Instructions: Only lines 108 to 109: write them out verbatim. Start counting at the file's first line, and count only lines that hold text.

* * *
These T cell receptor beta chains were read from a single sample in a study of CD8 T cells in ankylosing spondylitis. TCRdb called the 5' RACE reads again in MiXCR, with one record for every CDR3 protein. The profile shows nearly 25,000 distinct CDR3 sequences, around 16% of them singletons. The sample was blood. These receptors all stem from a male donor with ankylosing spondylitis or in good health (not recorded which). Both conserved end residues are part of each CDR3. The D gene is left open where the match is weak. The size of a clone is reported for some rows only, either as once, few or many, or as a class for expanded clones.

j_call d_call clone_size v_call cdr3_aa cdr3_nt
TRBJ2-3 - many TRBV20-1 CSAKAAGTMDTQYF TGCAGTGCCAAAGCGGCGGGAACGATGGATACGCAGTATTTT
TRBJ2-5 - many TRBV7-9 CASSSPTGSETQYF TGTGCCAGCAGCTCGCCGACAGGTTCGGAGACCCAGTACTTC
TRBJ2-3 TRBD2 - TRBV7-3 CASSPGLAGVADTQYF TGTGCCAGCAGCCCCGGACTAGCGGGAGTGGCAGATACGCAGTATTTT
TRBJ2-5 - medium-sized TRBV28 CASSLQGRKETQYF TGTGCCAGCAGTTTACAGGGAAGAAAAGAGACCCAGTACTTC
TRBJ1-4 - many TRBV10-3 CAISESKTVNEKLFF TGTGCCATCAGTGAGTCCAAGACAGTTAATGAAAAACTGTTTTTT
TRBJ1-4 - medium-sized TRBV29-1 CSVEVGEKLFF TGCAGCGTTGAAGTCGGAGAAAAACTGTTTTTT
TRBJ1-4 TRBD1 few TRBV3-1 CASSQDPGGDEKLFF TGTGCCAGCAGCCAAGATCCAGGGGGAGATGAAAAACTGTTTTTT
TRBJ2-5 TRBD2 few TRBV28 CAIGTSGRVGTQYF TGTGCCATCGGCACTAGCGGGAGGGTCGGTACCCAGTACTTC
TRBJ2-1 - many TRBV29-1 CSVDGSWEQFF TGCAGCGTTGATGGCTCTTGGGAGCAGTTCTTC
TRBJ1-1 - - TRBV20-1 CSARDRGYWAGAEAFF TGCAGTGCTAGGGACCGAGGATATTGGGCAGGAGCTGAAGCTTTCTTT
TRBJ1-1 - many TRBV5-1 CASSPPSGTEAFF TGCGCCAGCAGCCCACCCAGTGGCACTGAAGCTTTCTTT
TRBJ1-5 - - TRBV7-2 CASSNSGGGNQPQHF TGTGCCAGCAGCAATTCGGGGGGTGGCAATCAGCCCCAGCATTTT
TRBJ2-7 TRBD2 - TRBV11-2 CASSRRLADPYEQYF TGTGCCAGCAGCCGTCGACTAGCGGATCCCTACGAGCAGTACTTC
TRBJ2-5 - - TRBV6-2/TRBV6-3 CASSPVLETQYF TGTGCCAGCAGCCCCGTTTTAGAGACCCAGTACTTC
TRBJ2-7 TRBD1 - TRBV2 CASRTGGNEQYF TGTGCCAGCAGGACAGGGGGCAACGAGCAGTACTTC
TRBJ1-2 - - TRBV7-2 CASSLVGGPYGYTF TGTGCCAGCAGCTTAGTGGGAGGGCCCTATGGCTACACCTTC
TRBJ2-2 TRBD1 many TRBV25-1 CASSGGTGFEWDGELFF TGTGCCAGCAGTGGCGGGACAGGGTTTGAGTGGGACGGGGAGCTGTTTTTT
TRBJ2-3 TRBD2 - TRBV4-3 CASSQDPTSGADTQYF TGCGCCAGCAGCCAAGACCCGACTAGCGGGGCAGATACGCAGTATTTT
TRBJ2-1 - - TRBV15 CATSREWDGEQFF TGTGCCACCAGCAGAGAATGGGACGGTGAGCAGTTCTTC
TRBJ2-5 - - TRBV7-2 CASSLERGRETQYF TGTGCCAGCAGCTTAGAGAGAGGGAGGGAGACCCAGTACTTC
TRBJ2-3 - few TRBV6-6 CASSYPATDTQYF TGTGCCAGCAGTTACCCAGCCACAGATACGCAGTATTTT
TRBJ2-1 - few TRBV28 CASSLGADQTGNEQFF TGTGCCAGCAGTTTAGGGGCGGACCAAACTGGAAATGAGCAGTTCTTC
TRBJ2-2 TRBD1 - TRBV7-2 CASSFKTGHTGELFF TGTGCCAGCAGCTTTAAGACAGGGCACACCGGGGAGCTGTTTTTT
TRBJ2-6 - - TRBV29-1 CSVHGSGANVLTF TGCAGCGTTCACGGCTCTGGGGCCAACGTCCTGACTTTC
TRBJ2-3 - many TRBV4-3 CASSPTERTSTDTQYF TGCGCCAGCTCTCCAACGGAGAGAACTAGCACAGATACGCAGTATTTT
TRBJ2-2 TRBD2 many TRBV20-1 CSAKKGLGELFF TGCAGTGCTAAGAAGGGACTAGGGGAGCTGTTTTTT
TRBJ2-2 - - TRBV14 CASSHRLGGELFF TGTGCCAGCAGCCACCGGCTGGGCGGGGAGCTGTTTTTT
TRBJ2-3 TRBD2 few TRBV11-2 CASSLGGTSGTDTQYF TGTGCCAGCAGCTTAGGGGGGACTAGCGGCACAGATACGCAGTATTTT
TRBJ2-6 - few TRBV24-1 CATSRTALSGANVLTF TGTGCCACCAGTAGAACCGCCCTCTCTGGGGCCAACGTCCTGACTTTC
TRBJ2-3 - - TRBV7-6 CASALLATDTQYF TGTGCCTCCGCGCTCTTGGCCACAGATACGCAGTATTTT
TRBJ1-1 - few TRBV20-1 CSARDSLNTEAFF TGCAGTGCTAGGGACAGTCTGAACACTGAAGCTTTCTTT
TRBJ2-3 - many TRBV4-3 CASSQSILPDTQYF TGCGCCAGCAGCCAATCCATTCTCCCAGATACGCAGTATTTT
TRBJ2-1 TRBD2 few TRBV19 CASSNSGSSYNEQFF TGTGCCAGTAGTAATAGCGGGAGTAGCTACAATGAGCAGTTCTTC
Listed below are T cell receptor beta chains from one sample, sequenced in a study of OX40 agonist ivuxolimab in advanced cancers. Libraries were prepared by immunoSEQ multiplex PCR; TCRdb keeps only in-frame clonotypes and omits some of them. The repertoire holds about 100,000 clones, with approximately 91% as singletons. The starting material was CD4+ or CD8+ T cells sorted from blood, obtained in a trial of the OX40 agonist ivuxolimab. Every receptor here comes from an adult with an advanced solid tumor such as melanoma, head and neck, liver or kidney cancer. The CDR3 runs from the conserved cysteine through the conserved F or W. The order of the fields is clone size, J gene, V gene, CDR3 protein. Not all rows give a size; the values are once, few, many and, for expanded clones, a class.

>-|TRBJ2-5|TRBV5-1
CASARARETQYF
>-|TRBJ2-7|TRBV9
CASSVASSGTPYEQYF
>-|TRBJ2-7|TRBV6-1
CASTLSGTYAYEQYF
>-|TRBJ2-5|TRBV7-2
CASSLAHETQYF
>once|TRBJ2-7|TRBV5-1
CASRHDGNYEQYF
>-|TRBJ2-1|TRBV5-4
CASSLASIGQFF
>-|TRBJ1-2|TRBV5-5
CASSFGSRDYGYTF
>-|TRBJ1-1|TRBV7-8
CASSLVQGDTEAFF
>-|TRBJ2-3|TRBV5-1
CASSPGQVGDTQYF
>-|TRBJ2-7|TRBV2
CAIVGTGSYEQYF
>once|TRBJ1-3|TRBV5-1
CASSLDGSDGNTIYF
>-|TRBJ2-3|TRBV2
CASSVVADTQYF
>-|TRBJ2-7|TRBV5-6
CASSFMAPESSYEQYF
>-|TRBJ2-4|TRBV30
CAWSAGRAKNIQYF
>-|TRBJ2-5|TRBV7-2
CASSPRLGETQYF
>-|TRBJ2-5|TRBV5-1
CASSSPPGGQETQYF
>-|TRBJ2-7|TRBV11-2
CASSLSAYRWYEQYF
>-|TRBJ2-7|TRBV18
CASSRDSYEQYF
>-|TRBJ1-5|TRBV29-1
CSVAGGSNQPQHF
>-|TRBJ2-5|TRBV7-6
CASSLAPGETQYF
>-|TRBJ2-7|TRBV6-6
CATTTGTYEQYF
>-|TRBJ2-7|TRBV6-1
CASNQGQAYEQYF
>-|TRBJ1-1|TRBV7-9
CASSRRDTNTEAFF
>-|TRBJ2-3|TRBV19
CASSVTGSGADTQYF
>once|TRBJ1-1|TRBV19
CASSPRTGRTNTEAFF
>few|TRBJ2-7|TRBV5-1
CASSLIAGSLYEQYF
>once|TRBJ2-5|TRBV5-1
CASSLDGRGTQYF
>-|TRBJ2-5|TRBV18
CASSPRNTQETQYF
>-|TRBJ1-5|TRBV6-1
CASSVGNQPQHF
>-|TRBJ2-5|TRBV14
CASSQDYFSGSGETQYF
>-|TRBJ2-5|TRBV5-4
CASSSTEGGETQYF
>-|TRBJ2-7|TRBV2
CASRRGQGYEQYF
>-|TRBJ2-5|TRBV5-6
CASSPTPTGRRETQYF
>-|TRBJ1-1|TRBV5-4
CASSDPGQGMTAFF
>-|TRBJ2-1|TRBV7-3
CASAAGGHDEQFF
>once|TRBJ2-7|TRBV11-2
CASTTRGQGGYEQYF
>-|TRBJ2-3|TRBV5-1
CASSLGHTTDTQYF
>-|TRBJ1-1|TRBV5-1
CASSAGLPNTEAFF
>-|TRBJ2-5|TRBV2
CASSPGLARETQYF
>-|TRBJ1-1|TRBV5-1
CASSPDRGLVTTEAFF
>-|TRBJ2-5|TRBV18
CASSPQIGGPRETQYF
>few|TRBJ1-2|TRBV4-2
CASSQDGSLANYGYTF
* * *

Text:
CASTTRGQGGYEQYF
>-|TRBJ2-3|TRBV5-1